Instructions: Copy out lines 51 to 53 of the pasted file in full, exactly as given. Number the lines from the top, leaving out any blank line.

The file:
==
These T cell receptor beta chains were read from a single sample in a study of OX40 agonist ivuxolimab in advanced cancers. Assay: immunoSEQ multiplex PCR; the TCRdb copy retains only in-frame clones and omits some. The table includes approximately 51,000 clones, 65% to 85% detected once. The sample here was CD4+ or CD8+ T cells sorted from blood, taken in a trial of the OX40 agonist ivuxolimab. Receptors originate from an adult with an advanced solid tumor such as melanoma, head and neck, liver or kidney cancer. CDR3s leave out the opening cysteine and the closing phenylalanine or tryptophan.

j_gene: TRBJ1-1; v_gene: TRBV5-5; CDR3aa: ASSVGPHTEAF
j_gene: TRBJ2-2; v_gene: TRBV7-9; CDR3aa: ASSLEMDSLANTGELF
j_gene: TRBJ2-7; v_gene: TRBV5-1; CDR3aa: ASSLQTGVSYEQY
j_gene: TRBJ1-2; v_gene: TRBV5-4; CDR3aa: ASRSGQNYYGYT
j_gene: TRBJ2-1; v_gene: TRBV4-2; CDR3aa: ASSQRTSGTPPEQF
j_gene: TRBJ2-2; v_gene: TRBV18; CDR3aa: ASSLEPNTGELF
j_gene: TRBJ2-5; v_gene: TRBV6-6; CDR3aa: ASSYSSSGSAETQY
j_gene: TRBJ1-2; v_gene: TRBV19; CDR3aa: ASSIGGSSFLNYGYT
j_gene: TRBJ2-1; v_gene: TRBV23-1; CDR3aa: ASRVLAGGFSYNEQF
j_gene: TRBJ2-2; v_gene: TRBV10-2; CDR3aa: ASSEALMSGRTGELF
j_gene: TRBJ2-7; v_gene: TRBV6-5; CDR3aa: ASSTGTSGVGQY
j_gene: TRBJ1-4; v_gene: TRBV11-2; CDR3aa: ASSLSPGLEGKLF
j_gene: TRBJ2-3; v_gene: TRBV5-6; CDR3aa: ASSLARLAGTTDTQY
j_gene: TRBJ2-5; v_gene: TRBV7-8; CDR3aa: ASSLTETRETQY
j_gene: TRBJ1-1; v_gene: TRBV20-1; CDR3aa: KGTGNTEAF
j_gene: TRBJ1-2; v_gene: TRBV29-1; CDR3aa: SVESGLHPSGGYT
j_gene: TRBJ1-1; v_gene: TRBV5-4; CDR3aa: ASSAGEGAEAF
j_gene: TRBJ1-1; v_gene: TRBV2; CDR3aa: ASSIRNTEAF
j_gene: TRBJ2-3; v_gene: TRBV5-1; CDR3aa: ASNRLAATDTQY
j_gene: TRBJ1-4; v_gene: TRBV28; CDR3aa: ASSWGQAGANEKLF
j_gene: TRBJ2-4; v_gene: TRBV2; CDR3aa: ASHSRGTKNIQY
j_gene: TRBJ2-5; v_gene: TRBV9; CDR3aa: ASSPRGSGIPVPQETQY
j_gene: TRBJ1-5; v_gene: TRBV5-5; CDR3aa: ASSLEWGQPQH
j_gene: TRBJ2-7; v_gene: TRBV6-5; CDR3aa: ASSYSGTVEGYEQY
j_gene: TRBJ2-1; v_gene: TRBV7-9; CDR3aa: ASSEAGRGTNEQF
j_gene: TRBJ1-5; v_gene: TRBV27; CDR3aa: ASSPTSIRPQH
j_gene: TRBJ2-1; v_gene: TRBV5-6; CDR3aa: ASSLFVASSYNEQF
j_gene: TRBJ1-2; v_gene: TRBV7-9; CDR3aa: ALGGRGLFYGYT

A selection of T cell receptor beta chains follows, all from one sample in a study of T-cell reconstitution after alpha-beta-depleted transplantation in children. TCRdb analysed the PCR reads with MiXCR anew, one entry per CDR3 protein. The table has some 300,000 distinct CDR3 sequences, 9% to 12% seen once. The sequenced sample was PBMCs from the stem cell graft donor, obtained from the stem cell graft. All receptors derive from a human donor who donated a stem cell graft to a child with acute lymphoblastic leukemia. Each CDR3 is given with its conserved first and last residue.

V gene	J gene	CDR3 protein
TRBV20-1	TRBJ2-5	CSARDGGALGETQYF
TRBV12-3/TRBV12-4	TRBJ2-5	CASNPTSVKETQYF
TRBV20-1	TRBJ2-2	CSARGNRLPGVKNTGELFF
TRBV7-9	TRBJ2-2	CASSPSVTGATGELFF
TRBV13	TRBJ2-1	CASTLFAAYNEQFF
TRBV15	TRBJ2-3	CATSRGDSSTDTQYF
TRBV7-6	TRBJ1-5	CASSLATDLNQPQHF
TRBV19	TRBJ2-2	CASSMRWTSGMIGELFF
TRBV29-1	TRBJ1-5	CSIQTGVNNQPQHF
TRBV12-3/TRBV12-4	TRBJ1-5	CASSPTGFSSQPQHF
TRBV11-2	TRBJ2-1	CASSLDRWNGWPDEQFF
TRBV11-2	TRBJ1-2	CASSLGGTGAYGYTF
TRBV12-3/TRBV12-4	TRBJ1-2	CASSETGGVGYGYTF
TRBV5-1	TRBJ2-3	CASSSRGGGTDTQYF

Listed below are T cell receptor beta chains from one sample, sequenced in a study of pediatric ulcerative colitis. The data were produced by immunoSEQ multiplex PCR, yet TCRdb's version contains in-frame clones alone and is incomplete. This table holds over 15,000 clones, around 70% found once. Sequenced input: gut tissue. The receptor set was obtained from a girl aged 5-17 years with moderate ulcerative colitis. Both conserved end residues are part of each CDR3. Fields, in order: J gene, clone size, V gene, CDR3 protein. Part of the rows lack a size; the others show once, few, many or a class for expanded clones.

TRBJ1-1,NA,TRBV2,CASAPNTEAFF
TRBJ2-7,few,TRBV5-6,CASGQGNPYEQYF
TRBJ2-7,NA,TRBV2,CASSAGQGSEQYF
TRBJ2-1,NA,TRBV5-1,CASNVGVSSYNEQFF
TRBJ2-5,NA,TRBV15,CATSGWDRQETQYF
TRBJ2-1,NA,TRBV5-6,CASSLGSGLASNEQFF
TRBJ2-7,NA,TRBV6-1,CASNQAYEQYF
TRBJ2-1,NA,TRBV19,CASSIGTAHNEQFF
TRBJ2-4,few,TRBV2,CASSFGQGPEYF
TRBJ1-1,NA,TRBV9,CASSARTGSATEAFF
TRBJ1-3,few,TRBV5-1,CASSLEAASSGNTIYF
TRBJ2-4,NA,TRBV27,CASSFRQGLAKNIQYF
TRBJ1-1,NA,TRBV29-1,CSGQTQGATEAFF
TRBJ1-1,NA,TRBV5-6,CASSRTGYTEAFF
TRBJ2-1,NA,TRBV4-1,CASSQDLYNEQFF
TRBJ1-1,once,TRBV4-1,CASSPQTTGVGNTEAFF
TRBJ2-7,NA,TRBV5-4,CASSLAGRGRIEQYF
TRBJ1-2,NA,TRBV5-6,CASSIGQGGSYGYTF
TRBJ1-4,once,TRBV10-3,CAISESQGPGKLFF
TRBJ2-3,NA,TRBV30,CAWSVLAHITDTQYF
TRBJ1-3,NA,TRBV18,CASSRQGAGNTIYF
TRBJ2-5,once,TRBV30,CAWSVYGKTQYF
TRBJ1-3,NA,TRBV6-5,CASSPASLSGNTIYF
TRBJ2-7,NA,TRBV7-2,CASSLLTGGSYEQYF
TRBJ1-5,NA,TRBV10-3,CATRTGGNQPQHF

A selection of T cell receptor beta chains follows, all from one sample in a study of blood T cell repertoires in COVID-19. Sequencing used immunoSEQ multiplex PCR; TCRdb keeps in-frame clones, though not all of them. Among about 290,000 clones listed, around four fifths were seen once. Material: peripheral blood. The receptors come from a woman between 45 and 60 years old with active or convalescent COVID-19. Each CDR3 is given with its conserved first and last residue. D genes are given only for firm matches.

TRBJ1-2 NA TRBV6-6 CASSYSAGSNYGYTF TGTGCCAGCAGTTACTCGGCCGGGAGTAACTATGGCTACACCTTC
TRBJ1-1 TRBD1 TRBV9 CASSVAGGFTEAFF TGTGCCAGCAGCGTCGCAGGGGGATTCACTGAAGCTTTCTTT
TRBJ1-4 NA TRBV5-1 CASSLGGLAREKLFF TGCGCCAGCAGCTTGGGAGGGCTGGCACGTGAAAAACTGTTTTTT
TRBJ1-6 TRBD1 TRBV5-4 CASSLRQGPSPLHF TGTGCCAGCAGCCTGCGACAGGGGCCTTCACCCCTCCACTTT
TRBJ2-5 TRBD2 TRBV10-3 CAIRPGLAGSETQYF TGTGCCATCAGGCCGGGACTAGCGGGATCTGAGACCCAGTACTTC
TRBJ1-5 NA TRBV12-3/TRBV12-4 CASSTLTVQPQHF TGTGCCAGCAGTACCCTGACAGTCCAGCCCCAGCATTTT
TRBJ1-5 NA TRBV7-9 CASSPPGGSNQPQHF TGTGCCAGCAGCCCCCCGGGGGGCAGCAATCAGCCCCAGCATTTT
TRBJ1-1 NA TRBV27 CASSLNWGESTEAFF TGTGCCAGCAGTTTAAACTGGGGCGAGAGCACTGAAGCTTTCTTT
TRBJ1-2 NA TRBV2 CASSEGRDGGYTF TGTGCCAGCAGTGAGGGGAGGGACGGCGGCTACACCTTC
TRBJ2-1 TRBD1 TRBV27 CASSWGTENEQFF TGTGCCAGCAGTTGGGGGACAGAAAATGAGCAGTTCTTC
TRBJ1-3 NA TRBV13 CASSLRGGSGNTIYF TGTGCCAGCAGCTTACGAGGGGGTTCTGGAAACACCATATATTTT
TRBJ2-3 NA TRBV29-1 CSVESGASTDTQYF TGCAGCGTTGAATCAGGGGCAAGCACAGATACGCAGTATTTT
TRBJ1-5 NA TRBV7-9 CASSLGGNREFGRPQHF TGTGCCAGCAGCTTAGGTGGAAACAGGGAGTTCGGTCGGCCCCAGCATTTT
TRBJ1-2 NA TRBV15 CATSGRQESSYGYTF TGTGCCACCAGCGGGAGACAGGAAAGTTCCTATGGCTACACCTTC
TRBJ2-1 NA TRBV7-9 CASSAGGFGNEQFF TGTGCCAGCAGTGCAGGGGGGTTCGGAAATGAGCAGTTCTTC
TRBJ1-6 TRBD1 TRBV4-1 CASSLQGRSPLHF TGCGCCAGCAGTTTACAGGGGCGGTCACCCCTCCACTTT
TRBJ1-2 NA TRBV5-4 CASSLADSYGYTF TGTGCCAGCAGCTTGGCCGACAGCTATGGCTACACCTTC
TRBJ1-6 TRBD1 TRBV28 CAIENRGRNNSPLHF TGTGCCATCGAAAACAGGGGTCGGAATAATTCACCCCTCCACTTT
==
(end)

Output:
TRBJ2-5,NA,TRBV15,CATSGWDRQETQYF
TRBJ2-1,NA,TRBV5-6,CASSLGSGLASNEQFF
TRBJ2-7,NA,TRBV6-1,CASNQAYEQYF